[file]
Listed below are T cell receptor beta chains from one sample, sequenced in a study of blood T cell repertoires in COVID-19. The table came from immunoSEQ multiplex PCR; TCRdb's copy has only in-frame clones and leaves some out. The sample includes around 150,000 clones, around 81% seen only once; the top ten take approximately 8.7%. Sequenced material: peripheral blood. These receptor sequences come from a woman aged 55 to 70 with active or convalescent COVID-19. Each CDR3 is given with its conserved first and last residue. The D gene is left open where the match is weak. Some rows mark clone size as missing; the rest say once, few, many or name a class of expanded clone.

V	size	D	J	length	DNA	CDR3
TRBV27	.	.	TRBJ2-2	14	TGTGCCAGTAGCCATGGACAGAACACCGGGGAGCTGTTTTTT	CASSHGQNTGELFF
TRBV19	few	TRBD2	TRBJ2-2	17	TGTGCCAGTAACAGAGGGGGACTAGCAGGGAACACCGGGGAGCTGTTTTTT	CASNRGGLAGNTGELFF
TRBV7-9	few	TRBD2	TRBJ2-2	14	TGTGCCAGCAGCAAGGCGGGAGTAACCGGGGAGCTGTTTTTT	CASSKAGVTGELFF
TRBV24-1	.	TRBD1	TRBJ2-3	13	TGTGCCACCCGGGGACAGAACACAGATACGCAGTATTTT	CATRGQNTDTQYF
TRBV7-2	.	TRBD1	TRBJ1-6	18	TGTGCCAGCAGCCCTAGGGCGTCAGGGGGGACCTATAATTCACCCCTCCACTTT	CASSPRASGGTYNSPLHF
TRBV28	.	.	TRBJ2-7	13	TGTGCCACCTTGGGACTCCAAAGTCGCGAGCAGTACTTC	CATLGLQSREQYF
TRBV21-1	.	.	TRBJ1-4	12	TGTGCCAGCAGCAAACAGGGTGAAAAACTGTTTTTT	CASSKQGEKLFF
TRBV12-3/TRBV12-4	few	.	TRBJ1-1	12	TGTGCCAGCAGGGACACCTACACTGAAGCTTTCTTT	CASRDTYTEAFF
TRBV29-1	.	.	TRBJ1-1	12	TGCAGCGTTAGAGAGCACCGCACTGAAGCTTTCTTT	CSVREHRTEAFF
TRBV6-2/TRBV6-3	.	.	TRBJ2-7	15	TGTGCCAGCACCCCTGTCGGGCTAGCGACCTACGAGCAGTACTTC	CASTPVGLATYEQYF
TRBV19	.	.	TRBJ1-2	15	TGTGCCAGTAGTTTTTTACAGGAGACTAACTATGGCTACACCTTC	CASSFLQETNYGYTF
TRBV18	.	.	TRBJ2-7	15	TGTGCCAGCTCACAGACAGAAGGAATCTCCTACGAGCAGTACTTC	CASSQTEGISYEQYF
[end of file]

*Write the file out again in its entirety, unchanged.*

Listed below are T cell receptor beta chains from one sample, sequenced in a study of blood T cell repertoires in COVID-19. The table came from immunoSEQ multiplex PCR; TCRdb's copy has only in-frame clones and leaves some out. The sample includes around 150,000 clones, around 81% seen only once; the top ten take approximately 8.7%. Sequenced material: peripheral blood. These receptor sequences come from a woman aged 55 to 70 with active or convalescent COVID-19. Each CDR3 is given with its conserved first and last residue. The D gene is left open where the match is weak. Some rows mark clone size as missing; the rest say once, few, many or name a class of expanded clone.

V	size	D	J	length	DNA	CDR3
TRBV27	.	.	TRBJ2-2	14	TGTGCCAGTAGCCATGGACAGAACACCGGGGAGCTGTTTTTT	CASSHGQNTGELFF
TRBV19	few	TRBD2	TRBJ2-2	17	TGTGCCAGTAACAGAGGGGGACTAGCAGGGAACACCGGGGAGCTGTTTTTT	CASNRGGLAGNTGELFF
TRBV7-9	few	TRBD2	TRBJ2-2	14	TGTGCCAGCAGCAAGGCGGGAGTAACCGGGGAGCTGTTTTTT	CASSKAGVTGELFF
TRBV24-1	.	TRBD1	TRBJ2-3	13	TGTGCCACCCGGGGACAGAACACAGATACGCAGTATTTT	CATRGQNTDTQYF
TRBV7-2	.	TRBD1	TRBJ1-6	18	TGTGCCAGCAGCCCTAGGGCGTCAGGGGGGACCTATAATTCACCCCTCCACTTT	CASSPRASGGTYNSPLHF
TRBV28	.	.	TRBJ2-7	13	TGTGCCACCTTGGGACTCCAAAGTCGCGAGCAGTACTTC	CATLGLQSREQYF
TRBV21-1	.	.	TRBJ1-4	12	TGTGCCAGCAGCAAACAGGGTGAAAAACTGTTTTTT	CASSKQGEKLFF
TRBV12-3/TRBV12-4	few	.	TRBJ1-1	12	TGTGCCAGCAGGGACACCTACACTGAAGCTTTCTTT	CASRDTYTEAFF
TRBV29-1	.	.	TRBJ1-1	12	TGCAGCGTTAGAGAGCACCGCACTGAAGCTTTCTTT	CSVREHRTEAFF
TRBV6-2/TRBV6-3	.	.	TRBJ2-7	15	TGTGCCAGCACCCCTGTCGGGCTAGCGACCTACGAGCAGTACTTC	CASTPVGLATYEQYF
TRBV19	.	.	TRBJ1-2	15	TGTGCCAGTAGTTTTTTACAGGAGACTAACTATGGCTACACCTTC	CASSFLQETNYGYTF
TRBV18	.	.	TRBJ2-7	15	TGTGCCAGCTCACAGACAGAAGGAATCTCCTACGAGCAGTACTTC	CASSQTEGISYEQYF